M. Janich, G. Seemann, J. Thiele, and O. Dössel. Elastic registration of optical images showing heart muscle contraction. In 4th European Conference of the International Federation for Medical and Biological Engineering ECIFMBE 2008, vol. 22(7) , pp. 676-679, 2008
Image registration is used to reduce movement artifacts caused by contracting heart muscle in transmembrane voltage measurements using fluorescence microscopy. The applied registration methods include Thin-Plate Splines (TPS) and Gaussian Elastic Body Splines (GEBS). Landmarks are established automatically using regional cross-correlation. Then these landmarks are filtered for meaningful correspondences by requiring a minimum correlation coefficient and clustering adjacent and identical displacements. Registration of an image sequence showing a contracting muscle is realized by spatially aligning the images at maximum contraction and at rest. For the other images the movement of the muscle is interpolated using an analytical description of the contraction of heart muscle.TPS cause amplification of displacements at the image border, while GEBS restrict landmarks influence to a local region. Over a set of 81 images GEBS are shown to register images better and more robust than TPS, which in some cases cannot reduce movements. Validation through visualization of transmembrane voltages on contracting muscle reveals that GEBS registration removes movement artifacts better than TPS. Image regions with prominent structures are successfully tackled by GEBS registration.
Student Theses (1)
M. Janich. Elastic registration of optical images showing heart muscle contraction. Institute of Biomedical Engineering, Universität Karlsruhe (TH). Diplomarbeit. 2008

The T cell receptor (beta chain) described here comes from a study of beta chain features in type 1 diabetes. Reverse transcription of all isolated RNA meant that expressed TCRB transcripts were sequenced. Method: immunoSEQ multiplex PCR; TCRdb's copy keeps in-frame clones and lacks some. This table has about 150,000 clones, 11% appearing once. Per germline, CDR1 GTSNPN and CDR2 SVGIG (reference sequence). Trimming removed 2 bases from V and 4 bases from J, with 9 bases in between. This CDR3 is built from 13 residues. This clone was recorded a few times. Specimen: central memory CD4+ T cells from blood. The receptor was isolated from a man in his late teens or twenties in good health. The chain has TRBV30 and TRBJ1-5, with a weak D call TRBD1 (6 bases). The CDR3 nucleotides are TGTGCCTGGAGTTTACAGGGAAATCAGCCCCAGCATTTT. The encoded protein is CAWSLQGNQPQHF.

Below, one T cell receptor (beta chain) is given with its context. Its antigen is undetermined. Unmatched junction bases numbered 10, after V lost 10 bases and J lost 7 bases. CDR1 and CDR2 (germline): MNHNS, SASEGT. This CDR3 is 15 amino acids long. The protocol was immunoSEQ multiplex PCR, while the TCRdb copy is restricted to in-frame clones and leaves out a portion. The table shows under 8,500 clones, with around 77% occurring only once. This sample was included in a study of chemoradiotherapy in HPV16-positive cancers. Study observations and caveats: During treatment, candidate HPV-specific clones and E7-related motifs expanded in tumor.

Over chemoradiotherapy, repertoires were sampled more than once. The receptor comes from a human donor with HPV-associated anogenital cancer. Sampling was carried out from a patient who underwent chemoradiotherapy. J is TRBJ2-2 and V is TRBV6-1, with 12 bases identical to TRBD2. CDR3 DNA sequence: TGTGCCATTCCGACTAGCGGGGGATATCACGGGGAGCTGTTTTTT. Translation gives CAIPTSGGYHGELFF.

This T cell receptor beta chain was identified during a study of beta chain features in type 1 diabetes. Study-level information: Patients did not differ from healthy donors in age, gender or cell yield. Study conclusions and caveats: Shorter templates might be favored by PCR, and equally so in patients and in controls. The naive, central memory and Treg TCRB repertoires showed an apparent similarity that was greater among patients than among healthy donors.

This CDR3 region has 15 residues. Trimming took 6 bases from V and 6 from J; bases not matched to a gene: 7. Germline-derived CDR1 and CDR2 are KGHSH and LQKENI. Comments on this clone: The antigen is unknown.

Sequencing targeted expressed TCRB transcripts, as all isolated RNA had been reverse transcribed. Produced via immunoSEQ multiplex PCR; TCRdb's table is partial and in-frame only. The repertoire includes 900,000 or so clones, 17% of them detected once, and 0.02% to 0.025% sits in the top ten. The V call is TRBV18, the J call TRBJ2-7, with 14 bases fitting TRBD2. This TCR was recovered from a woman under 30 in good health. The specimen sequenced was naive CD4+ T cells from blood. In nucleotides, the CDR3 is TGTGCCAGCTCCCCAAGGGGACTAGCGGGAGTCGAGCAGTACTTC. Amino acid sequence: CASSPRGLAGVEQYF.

This thesis explores image post-processing methods to reduce motion in images acquired with a microscope showing contracting muscles. The registration methods used include Thin-Plate Splines (TPS), Gaussian Elastic Body Splines (GEBS), and Fluid Flow.TPS are based on point correspondences between images and are widely used in image registra- tion. While GEBS are also based on landmarks they propose a better model for the displacements in body tissue. The registration algorithms spatially align two images without user interaction. Point correspondences are established using regional cross-correlation. The large amount of landmarks is filtered based on minimal normalized correlation-coefficients, identical displacements from dif- ferent template sizes (used in regional cross-correlation), and clustering of adjacent and identical displacements. The filtering parameters are optimized based on minimization of the sum of squared intensity difference (SSD) by testing 15 parameter variations. GEBS parameters are optimized se- quentially by using a golden-section search algorithm. Fluid Flow registration serves for compari- son of a voxel intensity based registration.The advantages of GEBS are: displacements in one direction affect other directions, landmarks have a locally restricted influence, and elasticity from physical model corresponds to tissue prop- erties. Compared to TPS these benefits lead to a better registration of images showing a contract- ing heart muscle. TPS cause amplification of landmark displacements at the image borders, while GEBS restrict landmark influence to a local region. Over a set of 87 images GEBS are shown to register images more robust than TPS, which in some cases cannot reduce movements. In all cases GEBS perform equally well or better than TPS. Compared to Fluid Flow registration GEBS work comparably well.Registration of an image sequence showing a contracting muscle is realized by spatially aligning the image with largest contraction with an image at rest and then interpolating the movement of the muscle for the other images. This interpolation is done by an analytical description of the contraction of heart muscle, fitted to the voxel similarity measurement SSD, which is assumed to be proportional to muscle movement.Validation through visualization of action potentials on contracting muscle reveals that GEBS and Fluid Flow registration best match the reference image without movement. Motion artifacts remain in regions with low contrast. Image post-processing cannot correctly align images in low-contrast regions due to lack of infomation. In image regions with prominent structures GEBS registration successfully removes motion artifacts in action potentials.